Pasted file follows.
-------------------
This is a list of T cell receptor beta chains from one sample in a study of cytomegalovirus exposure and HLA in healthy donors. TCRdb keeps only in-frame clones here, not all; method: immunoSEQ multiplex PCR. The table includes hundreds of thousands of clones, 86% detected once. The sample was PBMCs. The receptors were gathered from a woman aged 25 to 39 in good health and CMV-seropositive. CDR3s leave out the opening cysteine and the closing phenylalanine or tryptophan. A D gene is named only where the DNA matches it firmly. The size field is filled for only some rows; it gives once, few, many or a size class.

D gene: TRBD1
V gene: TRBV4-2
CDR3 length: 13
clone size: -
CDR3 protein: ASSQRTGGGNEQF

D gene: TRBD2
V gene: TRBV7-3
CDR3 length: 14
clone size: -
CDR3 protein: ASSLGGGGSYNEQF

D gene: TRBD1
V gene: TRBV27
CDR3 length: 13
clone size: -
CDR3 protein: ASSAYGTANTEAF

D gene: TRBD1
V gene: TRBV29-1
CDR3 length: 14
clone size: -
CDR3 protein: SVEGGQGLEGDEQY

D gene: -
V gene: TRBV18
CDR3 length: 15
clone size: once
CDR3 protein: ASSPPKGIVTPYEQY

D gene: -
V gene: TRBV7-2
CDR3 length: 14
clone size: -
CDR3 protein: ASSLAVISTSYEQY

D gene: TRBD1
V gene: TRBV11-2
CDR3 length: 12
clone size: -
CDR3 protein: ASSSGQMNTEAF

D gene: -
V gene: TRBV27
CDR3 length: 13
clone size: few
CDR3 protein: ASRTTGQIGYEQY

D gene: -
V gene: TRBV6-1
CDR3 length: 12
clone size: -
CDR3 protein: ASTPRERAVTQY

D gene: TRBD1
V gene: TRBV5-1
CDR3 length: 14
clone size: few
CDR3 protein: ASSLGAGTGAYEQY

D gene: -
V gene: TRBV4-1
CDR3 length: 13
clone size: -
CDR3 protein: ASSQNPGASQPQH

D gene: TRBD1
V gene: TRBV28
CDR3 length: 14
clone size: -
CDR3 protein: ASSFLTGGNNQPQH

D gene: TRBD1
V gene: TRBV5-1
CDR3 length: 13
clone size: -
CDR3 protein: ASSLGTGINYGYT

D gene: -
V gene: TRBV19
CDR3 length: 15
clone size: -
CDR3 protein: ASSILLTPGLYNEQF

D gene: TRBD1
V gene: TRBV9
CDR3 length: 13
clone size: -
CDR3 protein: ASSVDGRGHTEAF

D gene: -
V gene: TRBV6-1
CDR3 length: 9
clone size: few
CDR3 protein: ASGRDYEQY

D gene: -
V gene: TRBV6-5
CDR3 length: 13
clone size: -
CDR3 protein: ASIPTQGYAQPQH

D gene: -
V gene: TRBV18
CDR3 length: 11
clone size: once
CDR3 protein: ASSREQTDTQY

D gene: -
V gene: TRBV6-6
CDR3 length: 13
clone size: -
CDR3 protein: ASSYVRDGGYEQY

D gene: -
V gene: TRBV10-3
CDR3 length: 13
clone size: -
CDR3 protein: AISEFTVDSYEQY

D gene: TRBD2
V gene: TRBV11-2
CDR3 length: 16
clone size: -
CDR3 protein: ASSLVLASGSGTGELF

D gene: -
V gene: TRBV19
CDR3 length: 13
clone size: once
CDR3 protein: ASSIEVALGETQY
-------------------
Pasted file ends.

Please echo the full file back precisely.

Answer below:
This is a list of T cell receptor beta chains from one sample in a study of cytomegalovirus exposure and HLA in healthy donors. TCRdb keeps only in-frame clones here, not all; method: immunoSEQ multiplex PCR. The table includes hundreds of thousands of clones, 86% detected once. The sample was PBMCs. The receptors were gathered from a woman aged 25 to 39 in good health and CMV-seropositive. CDR3s leave out the opening cysteine and the closing phenylalanine or tryptophan. A D gene is named only where the DNA matches it firmly. The size field is filled for only some rows; it gives once, few, many or a size class.

D gene: TRBD1
V gene: TRBV4-2
CDR3 length: 13
clone size: -
CDR3 protein: ASSQRTGGGNEQF

D gene: TRBD2
V gene: TRBV7-3
CDR3 length: 14
clone size: -
CDR3 protein: ASSLGGGGSYNEQF

D gene: TRBD1
V gene: TRBV27
CDR3 length: 13
clone size: -
CDR3 protein: ASSAYGTANTEAF

D gene: TRBD1
V gene: TRBV29-1
CDR3 length: 14
clone size: -
CDR3 protein: SVEGGQGLEGDEQY

D gene: -
V gene: TRBV18
CDR3 length: 15
clone size: once
CDR3 protein: ASSPPKGIVTPYEQY

D gene: -
V gene: TRBV7-2
CDR3 length: 14
clone size: -
CDR3 protein: ASSLAVISTSYEQY

D gene: TRBD1
V gene: TRBV11-2
CDR3 length: 12
clone size: -
CDR3 protein: ASSSGQMNTEAF

D gene: -
V gene: TRBV27
CDR3 length: 13
clone size: few
CDR3 protein: ASRTTGQIGYEQY

D gene: -
V gene: TRBV6-1
CDR3 length: 12
clone size: -
CDR3 protein: ASTPRERAVTQY

D gene: TRBD1
V gene: TRBV5-1
CDR3 length: 14
clone size: few
CDR3 protein: ASSLGAGTGAYEQY

D gene: -
V gene: TRBV4-1
CDR3 length: 13
clone size: -
CDR3 protein: ASSQNPGASQPQH

D gene: TRBD1
V gene: TRBV28
CDR3 length: 14
clone size: -
CDR3 protein: ASSFLTGGNNQPQH

D gene: TRBD1
V gene: TRBV5-1
CDR3 length: 13
clone size: -
CDR3 protein: ASSLGTGINYGYT

D gene: -
V gene: TRBV19
CDR3 length: 15
clone size: -
CDR3 protein: ASSILLTPGLYNEQF

D gene: TRBD1
V gene: TRBV9
CDR3 length: 13
clone size: -
CDR3 protein: ASSVDGRGHTEAF

D gene: -
V gene: TRBV6-1
CDR3 length: 9
clone size: few
CDR3 protein: ASGRDYEQY

D gene: -
V gene: TRBV6-5
CDR3 length: 13
clone size: -
CDR3 protein: ASIPTQGYAQPQH

D gene: -
V gene: TRBV18
CDR3 length: 11
clone size: once
CDR3 protein: ASSREQTDTQY

D gene: -
V gene: TRBV6-6
CDR3 length: 13
clone size: -
CDR3 protein: ASSYVRDGGYEQY

D gene: -
V gene: TRBV10-3
CDR3 length: 13
clone size: -
CDR3 protein: AISEFTVDSYEQY

D gene: TRBD2
V gene: TRBV11-2
CDR3 length: 16
clone size: -
CDR3 protein: ASSLVLASGSGTGELF

D gene: -
V gene: TRBV19
CDR3 length: 13
clone size: once
CDR3 protein: ASSIEVALGETQY